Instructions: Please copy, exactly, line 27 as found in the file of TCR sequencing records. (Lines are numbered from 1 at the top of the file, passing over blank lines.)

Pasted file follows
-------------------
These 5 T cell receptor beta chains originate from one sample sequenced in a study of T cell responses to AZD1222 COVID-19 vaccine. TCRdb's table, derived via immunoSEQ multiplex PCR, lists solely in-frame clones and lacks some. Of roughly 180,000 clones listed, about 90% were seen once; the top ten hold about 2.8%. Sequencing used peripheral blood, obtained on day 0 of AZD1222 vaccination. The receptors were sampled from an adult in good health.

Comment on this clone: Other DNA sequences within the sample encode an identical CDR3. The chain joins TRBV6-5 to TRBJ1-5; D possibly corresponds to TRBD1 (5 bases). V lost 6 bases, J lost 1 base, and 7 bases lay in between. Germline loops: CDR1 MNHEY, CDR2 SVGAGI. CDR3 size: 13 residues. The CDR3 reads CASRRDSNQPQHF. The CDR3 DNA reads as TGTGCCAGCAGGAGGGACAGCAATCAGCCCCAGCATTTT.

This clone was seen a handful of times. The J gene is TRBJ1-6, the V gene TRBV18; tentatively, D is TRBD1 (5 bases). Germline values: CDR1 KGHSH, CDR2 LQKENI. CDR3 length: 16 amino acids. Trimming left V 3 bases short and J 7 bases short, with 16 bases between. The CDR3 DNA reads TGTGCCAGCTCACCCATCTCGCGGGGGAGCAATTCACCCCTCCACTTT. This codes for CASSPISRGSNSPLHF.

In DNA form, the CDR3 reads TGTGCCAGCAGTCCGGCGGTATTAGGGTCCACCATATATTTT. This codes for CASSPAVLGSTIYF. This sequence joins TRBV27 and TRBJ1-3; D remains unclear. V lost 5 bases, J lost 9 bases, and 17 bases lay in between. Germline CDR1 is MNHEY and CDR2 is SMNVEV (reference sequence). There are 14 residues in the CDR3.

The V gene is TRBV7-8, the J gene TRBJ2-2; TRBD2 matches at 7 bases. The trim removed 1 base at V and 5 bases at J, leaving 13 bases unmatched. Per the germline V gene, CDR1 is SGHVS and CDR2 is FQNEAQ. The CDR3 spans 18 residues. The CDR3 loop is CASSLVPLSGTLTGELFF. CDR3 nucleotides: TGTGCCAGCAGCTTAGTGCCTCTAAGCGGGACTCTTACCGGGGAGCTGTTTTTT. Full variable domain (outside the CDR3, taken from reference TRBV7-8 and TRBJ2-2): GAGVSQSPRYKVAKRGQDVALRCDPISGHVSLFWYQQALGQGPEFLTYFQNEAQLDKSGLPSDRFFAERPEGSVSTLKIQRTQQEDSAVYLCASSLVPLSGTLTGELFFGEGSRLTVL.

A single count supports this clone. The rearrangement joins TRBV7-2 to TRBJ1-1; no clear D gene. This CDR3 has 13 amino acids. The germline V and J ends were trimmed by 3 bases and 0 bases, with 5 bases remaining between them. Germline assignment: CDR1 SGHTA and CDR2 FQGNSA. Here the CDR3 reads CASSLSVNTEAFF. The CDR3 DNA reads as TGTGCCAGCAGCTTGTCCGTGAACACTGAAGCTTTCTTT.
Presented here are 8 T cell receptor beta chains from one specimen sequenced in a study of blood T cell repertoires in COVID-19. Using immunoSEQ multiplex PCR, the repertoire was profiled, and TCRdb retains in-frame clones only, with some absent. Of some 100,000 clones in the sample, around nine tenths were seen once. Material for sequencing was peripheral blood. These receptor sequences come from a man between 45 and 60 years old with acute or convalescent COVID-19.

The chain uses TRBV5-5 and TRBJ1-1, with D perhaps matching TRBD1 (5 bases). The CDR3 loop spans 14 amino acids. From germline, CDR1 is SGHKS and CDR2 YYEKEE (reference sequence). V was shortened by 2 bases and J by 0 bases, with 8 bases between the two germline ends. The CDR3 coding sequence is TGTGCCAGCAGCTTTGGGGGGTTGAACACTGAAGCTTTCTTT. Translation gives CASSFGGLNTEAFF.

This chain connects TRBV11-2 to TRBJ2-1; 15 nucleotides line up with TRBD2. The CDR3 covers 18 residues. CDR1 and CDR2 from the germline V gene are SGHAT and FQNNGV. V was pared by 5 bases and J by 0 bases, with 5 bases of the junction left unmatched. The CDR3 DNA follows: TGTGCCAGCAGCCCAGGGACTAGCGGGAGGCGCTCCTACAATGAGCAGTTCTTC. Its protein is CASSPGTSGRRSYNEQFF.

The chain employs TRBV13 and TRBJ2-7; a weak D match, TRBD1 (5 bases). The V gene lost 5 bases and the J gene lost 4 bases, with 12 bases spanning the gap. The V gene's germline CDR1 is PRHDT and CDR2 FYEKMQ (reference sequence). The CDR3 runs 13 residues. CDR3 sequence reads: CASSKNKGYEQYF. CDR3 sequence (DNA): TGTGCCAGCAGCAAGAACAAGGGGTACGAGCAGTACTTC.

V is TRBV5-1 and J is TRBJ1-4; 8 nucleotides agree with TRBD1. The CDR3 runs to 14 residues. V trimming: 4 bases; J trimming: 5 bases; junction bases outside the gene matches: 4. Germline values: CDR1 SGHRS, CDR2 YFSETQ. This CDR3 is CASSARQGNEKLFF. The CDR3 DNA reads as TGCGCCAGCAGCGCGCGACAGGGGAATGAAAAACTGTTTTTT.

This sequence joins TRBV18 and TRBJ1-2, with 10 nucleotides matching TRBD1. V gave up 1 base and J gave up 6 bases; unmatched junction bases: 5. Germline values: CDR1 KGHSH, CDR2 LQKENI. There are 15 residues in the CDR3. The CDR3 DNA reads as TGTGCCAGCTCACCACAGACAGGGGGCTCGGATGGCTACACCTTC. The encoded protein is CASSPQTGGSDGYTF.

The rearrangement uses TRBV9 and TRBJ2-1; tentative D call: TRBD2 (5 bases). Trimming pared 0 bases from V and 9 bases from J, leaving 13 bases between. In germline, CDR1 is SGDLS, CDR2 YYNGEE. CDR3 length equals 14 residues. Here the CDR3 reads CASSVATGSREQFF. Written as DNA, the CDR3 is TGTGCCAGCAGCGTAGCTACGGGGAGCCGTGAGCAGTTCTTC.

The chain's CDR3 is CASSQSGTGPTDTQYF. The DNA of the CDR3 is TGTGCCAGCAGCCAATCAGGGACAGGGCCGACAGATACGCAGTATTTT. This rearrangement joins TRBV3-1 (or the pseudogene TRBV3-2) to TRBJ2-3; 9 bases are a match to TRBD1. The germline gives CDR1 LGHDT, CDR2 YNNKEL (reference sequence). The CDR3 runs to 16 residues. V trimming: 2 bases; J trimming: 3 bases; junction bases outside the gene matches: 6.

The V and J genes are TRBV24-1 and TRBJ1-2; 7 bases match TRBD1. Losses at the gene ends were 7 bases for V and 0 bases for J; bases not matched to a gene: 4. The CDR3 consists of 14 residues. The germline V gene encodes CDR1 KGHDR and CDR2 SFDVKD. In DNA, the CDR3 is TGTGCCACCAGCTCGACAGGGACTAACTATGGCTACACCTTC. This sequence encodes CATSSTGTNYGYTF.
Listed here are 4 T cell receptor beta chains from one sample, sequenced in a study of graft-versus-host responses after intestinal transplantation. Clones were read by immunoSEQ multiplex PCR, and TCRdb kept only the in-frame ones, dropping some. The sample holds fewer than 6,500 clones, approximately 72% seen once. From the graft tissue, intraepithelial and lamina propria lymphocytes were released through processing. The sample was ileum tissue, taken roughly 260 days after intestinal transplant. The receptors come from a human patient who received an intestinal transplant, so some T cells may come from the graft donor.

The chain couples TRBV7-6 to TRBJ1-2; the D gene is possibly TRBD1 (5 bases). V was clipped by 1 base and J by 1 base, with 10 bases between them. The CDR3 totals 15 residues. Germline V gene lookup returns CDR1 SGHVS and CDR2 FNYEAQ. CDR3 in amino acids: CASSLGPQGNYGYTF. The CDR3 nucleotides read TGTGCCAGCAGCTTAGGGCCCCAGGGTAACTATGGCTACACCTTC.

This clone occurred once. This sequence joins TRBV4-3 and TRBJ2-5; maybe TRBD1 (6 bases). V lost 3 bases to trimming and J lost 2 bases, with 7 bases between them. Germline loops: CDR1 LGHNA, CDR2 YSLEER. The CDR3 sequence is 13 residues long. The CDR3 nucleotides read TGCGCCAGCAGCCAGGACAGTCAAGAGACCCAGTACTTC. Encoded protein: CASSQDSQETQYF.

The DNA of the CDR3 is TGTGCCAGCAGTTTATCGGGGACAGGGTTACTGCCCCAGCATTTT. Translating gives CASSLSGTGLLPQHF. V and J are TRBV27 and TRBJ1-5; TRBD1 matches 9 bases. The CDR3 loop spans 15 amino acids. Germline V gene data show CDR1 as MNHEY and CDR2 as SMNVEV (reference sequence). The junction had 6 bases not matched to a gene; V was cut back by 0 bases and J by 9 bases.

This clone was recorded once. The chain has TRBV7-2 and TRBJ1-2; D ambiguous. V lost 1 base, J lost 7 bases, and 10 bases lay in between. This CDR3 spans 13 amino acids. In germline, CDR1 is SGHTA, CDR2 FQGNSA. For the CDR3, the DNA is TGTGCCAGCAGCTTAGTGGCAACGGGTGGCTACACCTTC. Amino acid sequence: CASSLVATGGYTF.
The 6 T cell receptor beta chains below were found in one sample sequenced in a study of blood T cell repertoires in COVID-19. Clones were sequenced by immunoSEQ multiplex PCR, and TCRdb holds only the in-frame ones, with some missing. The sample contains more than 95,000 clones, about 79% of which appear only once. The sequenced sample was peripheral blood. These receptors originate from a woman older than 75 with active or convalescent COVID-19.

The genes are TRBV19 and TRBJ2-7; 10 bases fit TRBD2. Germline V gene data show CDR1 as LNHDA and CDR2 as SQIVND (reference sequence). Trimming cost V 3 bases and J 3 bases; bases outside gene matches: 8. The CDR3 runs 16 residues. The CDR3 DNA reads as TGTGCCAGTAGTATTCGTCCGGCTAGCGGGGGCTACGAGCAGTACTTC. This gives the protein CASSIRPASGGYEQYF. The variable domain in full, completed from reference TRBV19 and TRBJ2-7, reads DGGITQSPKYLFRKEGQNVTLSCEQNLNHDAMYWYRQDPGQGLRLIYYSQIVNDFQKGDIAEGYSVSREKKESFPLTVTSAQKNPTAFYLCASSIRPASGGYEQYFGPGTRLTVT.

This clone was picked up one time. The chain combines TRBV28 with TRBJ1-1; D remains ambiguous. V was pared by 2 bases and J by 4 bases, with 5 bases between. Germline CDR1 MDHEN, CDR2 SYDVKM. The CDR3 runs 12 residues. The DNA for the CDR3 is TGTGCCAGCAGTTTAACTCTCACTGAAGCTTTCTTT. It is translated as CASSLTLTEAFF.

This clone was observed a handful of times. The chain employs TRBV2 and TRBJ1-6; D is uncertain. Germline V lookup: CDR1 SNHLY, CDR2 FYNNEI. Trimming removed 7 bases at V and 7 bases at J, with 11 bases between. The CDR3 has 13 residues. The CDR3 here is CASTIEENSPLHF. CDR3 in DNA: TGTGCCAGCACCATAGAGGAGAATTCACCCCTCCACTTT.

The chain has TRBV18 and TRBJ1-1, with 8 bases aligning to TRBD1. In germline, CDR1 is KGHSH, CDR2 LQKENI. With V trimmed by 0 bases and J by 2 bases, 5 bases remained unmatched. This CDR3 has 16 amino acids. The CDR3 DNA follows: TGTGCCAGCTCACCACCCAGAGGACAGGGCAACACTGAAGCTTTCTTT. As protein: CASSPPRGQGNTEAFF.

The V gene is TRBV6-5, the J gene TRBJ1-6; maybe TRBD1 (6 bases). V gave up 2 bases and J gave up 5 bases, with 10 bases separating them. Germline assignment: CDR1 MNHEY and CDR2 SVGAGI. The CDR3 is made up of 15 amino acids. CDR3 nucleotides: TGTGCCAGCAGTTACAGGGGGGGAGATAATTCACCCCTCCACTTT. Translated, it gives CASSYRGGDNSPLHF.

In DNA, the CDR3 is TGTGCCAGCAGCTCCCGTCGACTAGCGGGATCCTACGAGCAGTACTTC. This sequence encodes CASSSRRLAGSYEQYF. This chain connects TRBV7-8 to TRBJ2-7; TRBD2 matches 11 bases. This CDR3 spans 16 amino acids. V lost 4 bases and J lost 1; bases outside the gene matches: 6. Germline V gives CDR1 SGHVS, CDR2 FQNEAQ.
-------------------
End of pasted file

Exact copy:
In DNA, the CDR3 is TGTGCCAGCAGCTCCCGTCGACTAGCGGGATCCTACGAGCAGTACTTC. This sequence encodes CASSSRRLAGSYEQYF. This chain connects TRBV7-8 to TRBJ2-7; TRBD2 matches 11 bases. This CDR3 spans 16 amino acids. V lost 4 bases and J lost 1; bases outside the gene matches: 6. Germline V gives CDR1 SGHVS, CDR2 FQNEAQ.